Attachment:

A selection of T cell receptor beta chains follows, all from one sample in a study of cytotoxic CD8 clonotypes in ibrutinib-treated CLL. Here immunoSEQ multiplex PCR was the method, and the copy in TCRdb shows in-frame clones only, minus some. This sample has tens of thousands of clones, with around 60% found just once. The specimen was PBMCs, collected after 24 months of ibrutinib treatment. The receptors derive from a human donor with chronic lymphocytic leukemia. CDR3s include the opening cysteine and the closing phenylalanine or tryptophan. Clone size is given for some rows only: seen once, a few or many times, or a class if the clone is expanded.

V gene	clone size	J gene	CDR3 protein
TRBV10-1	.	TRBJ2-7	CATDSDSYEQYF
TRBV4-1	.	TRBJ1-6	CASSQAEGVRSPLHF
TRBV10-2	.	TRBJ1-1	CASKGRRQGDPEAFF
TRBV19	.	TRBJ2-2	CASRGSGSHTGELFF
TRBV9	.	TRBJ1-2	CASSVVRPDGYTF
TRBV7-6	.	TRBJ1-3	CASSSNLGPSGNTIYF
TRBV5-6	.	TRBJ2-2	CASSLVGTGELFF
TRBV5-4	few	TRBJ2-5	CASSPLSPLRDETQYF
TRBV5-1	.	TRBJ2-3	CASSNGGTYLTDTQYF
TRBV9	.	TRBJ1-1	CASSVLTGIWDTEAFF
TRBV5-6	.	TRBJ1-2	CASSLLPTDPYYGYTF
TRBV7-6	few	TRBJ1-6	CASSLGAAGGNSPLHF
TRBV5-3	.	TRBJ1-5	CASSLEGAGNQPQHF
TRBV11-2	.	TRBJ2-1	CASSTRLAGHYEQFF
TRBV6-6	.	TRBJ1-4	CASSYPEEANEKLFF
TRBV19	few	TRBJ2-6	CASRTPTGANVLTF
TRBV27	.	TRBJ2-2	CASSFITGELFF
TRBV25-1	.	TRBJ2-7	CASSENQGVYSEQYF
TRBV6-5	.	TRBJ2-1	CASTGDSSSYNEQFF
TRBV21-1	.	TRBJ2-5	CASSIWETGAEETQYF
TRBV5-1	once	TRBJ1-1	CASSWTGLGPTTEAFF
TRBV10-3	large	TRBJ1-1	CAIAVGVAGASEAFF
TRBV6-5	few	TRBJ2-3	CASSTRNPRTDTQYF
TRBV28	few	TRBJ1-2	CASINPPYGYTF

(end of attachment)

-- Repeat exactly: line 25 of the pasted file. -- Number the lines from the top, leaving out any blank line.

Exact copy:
TRBV6-5	few	TRBJ2-3	CASSTRNPRTDTQYF